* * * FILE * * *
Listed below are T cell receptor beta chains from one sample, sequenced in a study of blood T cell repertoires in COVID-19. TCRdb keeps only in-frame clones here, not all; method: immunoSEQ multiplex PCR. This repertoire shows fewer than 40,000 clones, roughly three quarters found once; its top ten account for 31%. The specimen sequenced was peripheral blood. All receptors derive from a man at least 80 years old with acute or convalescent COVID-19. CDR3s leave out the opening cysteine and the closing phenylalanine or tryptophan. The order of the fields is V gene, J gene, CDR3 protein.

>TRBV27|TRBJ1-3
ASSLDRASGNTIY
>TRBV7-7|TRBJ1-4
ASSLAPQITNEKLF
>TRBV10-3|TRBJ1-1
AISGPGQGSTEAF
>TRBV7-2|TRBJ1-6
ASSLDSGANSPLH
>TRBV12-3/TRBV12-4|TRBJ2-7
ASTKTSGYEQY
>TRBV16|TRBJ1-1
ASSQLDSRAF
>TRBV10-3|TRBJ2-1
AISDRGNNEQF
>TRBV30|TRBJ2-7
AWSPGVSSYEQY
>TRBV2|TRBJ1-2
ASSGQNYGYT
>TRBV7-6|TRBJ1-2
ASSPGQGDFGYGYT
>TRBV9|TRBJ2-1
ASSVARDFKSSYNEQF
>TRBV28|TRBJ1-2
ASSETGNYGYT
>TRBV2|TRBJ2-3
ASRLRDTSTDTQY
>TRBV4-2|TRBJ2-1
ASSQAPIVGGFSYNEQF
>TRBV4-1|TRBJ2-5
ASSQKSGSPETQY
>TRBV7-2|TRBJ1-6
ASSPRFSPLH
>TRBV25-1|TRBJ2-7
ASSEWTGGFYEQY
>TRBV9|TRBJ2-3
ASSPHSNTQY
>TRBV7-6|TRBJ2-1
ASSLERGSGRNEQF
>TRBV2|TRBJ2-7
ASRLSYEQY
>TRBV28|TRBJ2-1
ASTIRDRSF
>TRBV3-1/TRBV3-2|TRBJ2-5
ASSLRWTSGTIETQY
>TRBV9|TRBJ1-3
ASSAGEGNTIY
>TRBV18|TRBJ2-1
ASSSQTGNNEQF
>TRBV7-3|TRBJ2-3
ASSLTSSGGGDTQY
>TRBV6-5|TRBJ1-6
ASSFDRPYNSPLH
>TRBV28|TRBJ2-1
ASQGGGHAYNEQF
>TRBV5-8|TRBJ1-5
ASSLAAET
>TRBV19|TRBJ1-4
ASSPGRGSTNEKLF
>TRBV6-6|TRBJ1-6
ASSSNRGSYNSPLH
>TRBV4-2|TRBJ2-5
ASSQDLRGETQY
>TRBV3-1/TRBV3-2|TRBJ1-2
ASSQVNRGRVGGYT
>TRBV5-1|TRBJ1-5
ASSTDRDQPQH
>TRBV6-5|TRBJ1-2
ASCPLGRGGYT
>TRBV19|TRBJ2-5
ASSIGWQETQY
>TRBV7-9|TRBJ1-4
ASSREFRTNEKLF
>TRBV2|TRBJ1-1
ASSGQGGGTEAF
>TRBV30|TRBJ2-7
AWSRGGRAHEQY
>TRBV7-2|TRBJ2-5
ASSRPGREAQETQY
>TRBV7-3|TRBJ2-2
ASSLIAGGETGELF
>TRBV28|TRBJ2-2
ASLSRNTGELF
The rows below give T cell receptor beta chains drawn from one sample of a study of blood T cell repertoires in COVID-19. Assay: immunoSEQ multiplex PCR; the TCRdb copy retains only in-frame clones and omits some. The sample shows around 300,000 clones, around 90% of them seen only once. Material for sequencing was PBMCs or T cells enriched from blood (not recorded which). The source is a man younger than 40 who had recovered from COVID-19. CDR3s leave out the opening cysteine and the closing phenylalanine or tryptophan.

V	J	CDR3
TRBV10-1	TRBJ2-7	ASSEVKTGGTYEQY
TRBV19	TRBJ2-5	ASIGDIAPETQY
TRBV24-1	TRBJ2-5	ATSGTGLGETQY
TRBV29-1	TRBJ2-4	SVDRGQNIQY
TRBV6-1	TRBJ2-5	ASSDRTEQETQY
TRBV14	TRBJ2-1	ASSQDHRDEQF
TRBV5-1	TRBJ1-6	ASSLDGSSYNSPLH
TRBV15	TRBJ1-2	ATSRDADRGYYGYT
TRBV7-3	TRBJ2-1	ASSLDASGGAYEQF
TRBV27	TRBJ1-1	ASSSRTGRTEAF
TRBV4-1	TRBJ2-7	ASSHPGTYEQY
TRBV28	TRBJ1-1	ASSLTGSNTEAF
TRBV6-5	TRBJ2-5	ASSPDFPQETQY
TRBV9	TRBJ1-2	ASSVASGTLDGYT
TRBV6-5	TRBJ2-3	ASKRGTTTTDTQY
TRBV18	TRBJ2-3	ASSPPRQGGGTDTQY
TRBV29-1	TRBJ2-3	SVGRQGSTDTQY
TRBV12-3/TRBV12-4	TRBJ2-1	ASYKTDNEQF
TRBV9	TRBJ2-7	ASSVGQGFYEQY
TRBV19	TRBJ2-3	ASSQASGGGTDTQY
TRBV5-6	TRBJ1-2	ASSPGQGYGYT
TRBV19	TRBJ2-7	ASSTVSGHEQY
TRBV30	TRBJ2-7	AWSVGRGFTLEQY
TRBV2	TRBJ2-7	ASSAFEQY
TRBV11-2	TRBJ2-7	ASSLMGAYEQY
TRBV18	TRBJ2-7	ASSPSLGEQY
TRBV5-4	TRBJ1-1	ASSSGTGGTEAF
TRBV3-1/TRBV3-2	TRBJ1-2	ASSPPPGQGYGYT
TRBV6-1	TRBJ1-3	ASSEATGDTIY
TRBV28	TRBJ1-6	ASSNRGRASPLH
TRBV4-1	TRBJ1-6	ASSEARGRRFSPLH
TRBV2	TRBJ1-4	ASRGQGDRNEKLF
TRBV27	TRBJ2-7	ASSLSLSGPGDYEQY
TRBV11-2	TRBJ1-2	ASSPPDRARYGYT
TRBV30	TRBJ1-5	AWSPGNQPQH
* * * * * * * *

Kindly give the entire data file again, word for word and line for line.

Listed below are T cell receptor beta chains from one sample, sequenced in a study of blood T cell repertoires in COVID-19. TCRdb keeps only in-frame clones here, not all; method: immunoSEQ multiplex PCR. This repertoire shows fewer than 40,000 clones, roughly three quarters found once; its top ten account for 31%. The specimen sequenced was peripheral blood. All receptors derive from a man at least 80 years old with acute or convalescent COVID-19. CDR3s leave out the opening cysteine and the closing phenylalanine or tryptophan. The order of the fields is V gene, J gene, CDR3 protein.

>TRBV27|TRBJ1-3
ASSLDRASGNTIY
>TRBV7-7|TRBJ1-4
ASSLAPQITNEKLF
>TRBV10-3|TRBJ1-1
AISGPGQGSTEAF
>TRBV7-2|TRBJ1-6
ASSLDSGANSPLH
>TRBV12-3/TRBV12-4|TRBJ2-7
ASTKTSGYEQY
>TRBV16|TRBJ1-1
ASSQLDSRAF
>TRBV10-3|TRBJ2-1
AISDRGNNEQF
>TRBV30|TRBJ2-7
AWSPGVSSYEQY
>TRBV2|TRBJ1-2
ASSGQNYGYT
>TRBV7-6|TRBJ1-2
ASSPGQGDFGYGYT
>TRBV9|TRBJ2-1
ASSVARDFKSSYNEQF
>TRBV28|TRBJ1-2
ASSETGNYGYT
>TRBV2|TRBJ2-3
ASRLRDTSTDTQY
>TRBV4-2|TRBJ2-1
ASSQAPIVGGFSYNEQF
>TRBV4-1|TRBJ2-5
ASSQKSGSPETQY
>TRBV7-2|TRBJ1-6
ASSPRFSPLH
>TRBV25-1|TRBJ2-7
ASSEWTGGFYEQY
>TRBV9|TRBJ2-3
ASSPHSNTQY
>TRBV7-6|TRBJ2-1
ASSLERGSGRNEQF
>TRBV2|TRBJ2-7
ASRLSYEQY
>TRBV28|TRBJ2-1
ASTIRDRSF
>TRBV3-1/TRBV3-2|TRBJ2-5
ASSLRWTSGTIETQY
>TRBV9|TRBJ1-3
ASSAGEGNTIY
>TRBV18|TRBJ2-1
ASSSQTGNNEQF
>TRBV7-3|TRBJ2-3
ASSLTSSGGGDTQY
>TRBV6-5|TRBJ1-6
ASSFDRPYNSPLH
>TRBV28|TRBJ2-1
ASQGGGHAYNEQF
>TRBV5-8|TRBJ1-5
ASSLAAET
>TRBV19|TRBJ1-4
ASSPGRGSTNEKLF
>TRBV6-6|TRBJ1-6
ASSSNRGSYNSPLH
>TRBV4-2|TRBJ2-5
ASSQDLRGETQY
>TRBV3-1/TRBV3-2|TRBJ1-2
ASSQVNRGRVGGYT
>TRBV5-1|TRBJ1-5
ASSTDRDQPQH
>TRBV6-5|TRBJ1-2
ASCPLGRGGYT
>TRBV19|TRBJ2-5
ASSIGWQETQY
>TRBV7-9|TRBJ1-4
ASSREFRTNEKLF
>TRBV2|TRBJ1-1
ASSGQGGGTEAF
>TRBV30|TRBJ2-7
AWSRGGRAHEQY
>TRBV7-2|TRBJ2-5
ASSRPGREAQETQY
>TRBV7-3|TRBJ2-2
ASSLIAGGETGELF
>TRBV28|TRBJ2-2
ASLSRNTGELF
The rows below give T cell receptor beta chains drawn from one sample of a study of blood T cell repertoires in COVID-19. Assay: immunoSEQ multiplex PCR; the TCRdb copy retains only in-frame clones and omits some. The sample shows around 300,000 clones, around 90% of them seen only once. Material for sequencing was PBMCs or T cells enriched from blood (not recorded which). The source is a man younger than 40 who had recovered from COVID-19. CDR3s leave out the opening cysteine and the closing phenylalanine or tryptophan.

V	J	CDR3
TRBV10-1	TRBJ2-7	ASSEVKTGGTYEQY
TRBV19	TRBJ2-5	ASIGDIAPETQY
TRBV24-1	TRBJ2-5	ATSGTGLGETQY
TRBV29-1	TRBJ2-4	SVDRGQNIQY
TRBV6-1	TRBJ2-5	ASSDRTEQETQY
TRBV14	TRBJ2-1	ASSQDHRDEQF
TRBV5-1	TRBJ1-6	ASSLDGSSYNSPLH
TRBV15	TRBJ1-2	ATSRDADRGYYGYT
TRBV7-3	TRBJ2-1	ASSLDASGGAYEQF
TRBV27	TRBJ1-1	ASSSRTGRTEAF
TRBV4-1	TRBJ2-7	ASSHPGTYEQY
TRBV28	TRBJ1-1	ASSLTGSNTEAF
TRBV6-5	TRBJ2-5	ASSPDFPQETQY
TRBV9	TRBJ1-2	ASSVASGTLDGYT
TRBV6-5	TRBJ2-3	ASKRGTTTTDTQY
TRBV18	TRBJ2-3	ASSPPRQGGGTDTQY
TRBV29-1	TRBJ2-3	SVGRQGSTDTQY
TRBV12-3/TRBV12-4	TRBJ2-1	ASYKTDNEQF
TRBV9	TRBJ2-7	ASSVGQGFYEQY
TRBV19	TRBJ2-3	ASSQASGGGTDTQY
TRBV5-6	TRBJ1-2	ASSPGQGYGYT
TRBV19	TRBJ2-7	ASSTVSGHEQY
TRBV30	TRBJ2-7	AWSVGRGFTLEQY
TRBV2	TRBJ2-7	ASSAFEQY
TRBV11-2	TRBJ2-7	ASSLMGAYEQY
TRBV18	TRBJ2-7	ASSPSLGEQY
TRBV5-4	TRBJ1-1	ASSSGTGGTEAF
TRBV3-1/TRBV3-2	TRBJ1-2	ASSPPPGQGYGYT
TRBV6-1	TRBJ1-3	ASSEATGDTIY
TRBV28	TRBJ1-6	ASSNRGRASPLH
TRBV4-1	TRBJ1-6	ASSEARGRRFSPLH
TRBV2	TRBJ1-4	ASRGQGDRNEKLF
TRBV27	TRBJ2-7	ASSLSLSGPGDYEQY
TRBV11-2	TRBJ1-2	ASSPPDRARYGYT
TRBV30	TRBJ1-5	AWSPGNQPQH